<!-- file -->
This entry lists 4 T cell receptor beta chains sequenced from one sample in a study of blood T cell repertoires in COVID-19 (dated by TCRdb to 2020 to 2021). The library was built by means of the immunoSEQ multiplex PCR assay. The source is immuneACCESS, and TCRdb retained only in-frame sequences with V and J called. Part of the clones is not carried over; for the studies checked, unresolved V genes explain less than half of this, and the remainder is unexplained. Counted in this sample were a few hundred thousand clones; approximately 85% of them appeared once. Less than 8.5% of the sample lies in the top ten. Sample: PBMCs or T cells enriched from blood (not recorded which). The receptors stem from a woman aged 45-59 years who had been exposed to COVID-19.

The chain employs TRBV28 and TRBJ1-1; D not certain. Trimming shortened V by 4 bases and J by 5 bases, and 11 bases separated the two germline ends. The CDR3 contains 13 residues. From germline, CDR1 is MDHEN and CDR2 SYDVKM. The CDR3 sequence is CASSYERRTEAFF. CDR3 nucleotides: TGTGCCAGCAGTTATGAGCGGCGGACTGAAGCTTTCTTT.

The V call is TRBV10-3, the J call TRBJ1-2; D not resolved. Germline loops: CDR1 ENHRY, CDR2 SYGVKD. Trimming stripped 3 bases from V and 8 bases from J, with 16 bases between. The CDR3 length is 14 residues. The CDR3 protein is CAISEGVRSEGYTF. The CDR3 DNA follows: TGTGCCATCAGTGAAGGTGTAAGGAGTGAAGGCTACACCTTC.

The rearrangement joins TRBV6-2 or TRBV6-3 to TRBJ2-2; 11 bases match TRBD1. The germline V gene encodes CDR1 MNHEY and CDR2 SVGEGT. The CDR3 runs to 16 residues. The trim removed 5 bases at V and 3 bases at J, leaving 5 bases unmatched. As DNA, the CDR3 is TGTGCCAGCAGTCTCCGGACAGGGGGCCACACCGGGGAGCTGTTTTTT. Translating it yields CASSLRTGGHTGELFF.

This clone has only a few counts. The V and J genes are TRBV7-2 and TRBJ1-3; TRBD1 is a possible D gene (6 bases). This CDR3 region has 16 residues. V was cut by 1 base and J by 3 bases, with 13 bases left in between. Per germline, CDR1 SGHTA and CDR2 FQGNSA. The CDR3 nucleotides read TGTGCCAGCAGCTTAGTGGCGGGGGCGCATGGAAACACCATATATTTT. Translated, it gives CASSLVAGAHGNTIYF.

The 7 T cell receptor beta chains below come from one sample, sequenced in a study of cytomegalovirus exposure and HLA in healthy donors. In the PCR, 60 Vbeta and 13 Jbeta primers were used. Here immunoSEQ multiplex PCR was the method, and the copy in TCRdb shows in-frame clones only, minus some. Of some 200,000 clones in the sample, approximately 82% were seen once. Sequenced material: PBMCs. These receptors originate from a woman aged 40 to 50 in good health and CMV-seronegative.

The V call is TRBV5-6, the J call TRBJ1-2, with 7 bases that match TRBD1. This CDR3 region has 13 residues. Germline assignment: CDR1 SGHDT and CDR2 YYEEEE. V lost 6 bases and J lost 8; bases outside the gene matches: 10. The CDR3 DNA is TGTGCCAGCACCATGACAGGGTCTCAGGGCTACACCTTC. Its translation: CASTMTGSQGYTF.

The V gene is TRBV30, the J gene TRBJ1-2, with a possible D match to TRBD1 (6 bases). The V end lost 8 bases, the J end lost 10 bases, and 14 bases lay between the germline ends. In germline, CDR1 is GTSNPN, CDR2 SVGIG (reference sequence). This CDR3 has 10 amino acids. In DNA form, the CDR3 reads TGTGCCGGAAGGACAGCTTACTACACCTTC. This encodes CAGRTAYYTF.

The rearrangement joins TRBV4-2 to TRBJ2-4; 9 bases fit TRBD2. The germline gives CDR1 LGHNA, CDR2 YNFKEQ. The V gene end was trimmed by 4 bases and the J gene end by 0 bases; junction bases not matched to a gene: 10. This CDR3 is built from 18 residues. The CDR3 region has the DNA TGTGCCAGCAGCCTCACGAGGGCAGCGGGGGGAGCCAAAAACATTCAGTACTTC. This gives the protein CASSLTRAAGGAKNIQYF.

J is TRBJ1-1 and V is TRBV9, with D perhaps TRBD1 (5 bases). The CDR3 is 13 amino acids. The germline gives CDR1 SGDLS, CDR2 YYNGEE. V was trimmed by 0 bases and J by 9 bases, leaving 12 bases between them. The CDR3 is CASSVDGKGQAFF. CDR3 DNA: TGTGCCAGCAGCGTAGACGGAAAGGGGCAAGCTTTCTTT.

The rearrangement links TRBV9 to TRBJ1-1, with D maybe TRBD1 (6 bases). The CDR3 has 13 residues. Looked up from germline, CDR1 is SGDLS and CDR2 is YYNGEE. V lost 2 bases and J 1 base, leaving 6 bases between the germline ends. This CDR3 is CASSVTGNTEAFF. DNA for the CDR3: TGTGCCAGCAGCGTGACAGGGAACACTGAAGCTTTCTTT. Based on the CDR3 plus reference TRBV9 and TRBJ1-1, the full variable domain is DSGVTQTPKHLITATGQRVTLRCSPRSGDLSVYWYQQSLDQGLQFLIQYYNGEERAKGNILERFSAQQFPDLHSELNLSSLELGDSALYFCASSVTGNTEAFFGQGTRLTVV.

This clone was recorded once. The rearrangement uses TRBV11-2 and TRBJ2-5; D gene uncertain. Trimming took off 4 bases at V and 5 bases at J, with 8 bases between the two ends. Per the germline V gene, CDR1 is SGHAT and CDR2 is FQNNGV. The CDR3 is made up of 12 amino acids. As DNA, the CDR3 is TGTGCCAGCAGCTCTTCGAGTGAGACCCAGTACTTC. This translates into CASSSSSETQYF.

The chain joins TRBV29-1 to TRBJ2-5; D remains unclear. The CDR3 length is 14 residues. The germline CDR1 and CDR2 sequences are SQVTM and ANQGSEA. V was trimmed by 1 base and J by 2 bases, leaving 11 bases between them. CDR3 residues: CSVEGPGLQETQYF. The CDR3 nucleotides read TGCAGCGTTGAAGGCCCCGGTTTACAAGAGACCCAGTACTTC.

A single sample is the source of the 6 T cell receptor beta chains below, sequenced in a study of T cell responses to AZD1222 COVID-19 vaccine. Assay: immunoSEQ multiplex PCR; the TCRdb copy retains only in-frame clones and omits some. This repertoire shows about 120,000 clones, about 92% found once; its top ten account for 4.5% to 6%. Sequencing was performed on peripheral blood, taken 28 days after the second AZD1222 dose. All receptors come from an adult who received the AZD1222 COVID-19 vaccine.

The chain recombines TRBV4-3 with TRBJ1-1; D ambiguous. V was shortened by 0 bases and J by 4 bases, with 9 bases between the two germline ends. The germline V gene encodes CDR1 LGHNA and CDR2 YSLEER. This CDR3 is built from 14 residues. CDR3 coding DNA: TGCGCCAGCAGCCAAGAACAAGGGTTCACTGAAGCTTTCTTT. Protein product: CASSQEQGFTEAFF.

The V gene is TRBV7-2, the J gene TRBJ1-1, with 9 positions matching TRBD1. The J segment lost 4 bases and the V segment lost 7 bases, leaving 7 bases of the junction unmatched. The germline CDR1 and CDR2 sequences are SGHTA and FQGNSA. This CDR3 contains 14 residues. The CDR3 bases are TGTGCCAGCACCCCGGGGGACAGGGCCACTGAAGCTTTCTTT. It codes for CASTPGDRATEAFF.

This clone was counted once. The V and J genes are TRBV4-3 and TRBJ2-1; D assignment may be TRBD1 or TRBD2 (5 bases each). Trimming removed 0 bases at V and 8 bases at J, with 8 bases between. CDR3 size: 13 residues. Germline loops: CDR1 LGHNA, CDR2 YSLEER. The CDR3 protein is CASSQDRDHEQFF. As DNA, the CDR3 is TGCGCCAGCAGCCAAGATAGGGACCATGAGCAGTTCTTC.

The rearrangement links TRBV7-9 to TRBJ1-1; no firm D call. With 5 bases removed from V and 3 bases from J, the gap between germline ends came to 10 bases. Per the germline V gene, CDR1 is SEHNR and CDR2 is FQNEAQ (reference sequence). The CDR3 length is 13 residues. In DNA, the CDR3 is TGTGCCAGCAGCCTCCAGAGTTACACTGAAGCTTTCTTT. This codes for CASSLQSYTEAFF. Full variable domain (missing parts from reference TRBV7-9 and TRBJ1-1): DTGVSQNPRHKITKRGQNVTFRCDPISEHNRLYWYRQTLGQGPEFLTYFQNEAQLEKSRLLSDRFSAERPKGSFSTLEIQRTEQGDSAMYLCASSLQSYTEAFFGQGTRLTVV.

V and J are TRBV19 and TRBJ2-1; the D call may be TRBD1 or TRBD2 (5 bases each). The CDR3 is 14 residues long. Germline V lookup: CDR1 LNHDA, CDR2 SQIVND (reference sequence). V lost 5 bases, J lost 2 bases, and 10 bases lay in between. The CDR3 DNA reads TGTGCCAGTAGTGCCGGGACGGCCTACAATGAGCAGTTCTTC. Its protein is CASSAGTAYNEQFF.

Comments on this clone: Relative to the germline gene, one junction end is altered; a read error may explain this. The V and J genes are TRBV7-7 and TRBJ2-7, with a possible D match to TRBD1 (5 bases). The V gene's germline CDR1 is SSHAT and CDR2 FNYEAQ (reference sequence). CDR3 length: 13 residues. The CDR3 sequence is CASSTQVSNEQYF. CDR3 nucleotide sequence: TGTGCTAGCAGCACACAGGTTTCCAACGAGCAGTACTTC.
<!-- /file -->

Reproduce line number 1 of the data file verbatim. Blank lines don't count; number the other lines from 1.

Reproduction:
This entry lists 4 T cell receptor beta chains sequenced from one sample in a study of blood T cell repertoires in COVID-19 (dated by TCRdb to 2020 to 2021). The library was built by means of the immunoSEQ multiplex PCR assay. The source is immuneACCESS, and TCRdb retained only in-frame sequences with V and J called. Part of the clones is not carried over; for the studies checked, unresolved V genes explain less than half of this, and the remainder is unexplained. Counted in this sample were a few hundred thousand clones; approximately 85% of them appeared once. Less than 8.5% of the sample lies in the top ten. Sample: PBMCs or T cells enriched from blood (not recorded which). The receptors stem from a woman aged 45-59 years who had been exposed to COVID-19.